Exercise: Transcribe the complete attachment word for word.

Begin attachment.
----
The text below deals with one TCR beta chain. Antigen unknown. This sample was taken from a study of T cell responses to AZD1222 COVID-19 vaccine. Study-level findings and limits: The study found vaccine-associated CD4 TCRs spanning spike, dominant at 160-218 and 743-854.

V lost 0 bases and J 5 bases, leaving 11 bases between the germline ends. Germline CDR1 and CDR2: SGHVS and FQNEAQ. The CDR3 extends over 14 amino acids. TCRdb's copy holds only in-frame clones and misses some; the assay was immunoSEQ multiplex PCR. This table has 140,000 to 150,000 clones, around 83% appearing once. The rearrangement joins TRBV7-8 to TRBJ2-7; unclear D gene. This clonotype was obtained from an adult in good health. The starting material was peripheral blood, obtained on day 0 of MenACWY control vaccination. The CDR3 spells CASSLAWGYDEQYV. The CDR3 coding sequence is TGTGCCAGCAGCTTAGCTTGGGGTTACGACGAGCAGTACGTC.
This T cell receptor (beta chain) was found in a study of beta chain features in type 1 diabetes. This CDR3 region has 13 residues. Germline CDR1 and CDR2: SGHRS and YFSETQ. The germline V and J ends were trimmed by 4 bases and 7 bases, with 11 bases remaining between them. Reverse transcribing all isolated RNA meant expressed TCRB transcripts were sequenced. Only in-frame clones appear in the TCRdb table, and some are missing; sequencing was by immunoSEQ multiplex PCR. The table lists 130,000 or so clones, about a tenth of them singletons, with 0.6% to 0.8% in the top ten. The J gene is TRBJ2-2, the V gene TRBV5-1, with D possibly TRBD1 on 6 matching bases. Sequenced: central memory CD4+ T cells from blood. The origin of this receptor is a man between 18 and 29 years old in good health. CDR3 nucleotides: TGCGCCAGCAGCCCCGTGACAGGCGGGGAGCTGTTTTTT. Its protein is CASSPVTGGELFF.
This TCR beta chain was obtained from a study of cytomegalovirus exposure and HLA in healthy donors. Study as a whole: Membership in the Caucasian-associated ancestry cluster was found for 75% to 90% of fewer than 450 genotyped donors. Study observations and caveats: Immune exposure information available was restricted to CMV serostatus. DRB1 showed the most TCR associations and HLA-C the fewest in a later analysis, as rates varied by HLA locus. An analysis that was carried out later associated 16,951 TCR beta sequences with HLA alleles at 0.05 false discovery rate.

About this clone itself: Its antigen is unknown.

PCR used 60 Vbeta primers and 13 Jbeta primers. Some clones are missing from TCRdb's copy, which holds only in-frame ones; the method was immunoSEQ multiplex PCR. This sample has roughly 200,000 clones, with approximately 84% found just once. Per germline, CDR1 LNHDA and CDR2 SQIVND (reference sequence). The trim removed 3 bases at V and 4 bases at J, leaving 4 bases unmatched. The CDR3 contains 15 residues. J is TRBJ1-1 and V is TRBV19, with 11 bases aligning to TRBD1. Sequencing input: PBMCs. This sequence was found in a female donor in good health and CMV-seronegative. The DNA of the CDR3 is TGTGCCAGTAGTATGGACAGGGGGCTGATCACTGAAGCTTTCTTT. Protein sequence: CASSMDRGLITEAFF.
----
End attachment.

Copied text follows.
The text below deals with one TCR beta chain. Antigen unknown. This sample was taken from a study of T cell responses to AZD1222 COVID-19 vaccine. Study-level findings and limits: The study found vaccine-associated CD4 TCRs spanning spike, dominant at 160-218 and 743-854.

V lost 0 bases and J 5 bases, leaving 11 bases between the germline ends. Germline CDR1 and CDR2: SGHVS and FQNEAQ. The CDR3 extends over 14 amino acids. TCRdb's copy holds only in-frame clones and misses some; the assay was immunoSEQ multiplex PCR. This table has 140,000 to 150,000 clones, around 83% appearing once. The rearrangement joins TRBV7-8 to TRBJ2-7; unclear D gene. This clonotype was obtained from an adult in good health. The starting material was peripheral blood, obtained on day 0 of MenACWY control vaccination. The CDR3 spells CASSLAWGYDEQYV. The CDR3 coding sequence is TGTGCCAGCAGCTTAGCTTGGGGTTACGACGAGCAGTACGTC.
This T cell receptor (beta chain) was found in a study of beta chain features in type 1 diabetes. This CDR3 region has 13 residues. Germline CDR1 and CDR2: SGHRS and YFSETQ. The germline V and J ends were trimmed by 4 bases and 7 bases, with 11 bases remaining between them. Reverse transcribing all isolated RNA meant expressed TCRB transcripts were sequenced. Only in-frame clones appear in the TCRdb table, and some are missing; sequencing was by immunoSEQ multiplex PCR. The table lists 130,000 or so clones, about a tenth of them singletons, with 0.6% to 0.8% in the top ten. The J gene is TRBJ2-2, the V gene TRBV5-1, with D possibly TRBD1 on 6 matching bases. Sequenced: central memory CD4+ T cells from blood. The origin of this receptor is a man between 18 and 29 years old in good health. CDR3 nucleotides: TGCGCCAGCAGCCCCGTGACAGGCGGGGAGCTGTTTTTT. Its protein is CASSPVTGGELFF.
This TCR beta chain was obtained from a study of cytomegalovirus exposure and HLA in healthy donors. Study as a whole: Membership in the Caucasian-associated ancestry cluster was found for 75% to 90% of fewer than 450 genotyped donors. Study observations and caveats: Immune exposure information available was restricted to CMV serostatus. DRB1 showed the most TCR associations and HLA-C the fewest in a later analysis, as rates varied by HLA locus. An analysis that was carried out later associated 16,951 TCR beta sequences with HLA alleles at 0.05 false discovery rate.

About this clone itself: Its antigen is unknown.

PCR used 60 Vbeta primers and 13 Jbeta primers. Some clones are missing from TCRdb's copy, which holds only in-frame ones; the method was immunoSEQ multiplex PCR. This sample has roughly 200,000 clones, with approximately 84% found just once. Per germline, CDR1 LNHDA and CDR2 SQIVND (reference sequence). The trim removed 3 bases at V and 4 bases at J, leaving 4 bases unmatched. The CDR3 contains 15 residues. J is TRBJ1-1 and V is TRBV19, with 11 bases aligning to TRBD1. Sequencing input: PBMCs. This sequence was found in a female donor in good health and CMV-seronegative. The DNA of the CDR3 is TGTGCCAGTAGTATGGACAGGGGGCTGATCACTGAAGCTTTCTTT. Protein sequence: CASSMDRGLITEAFF.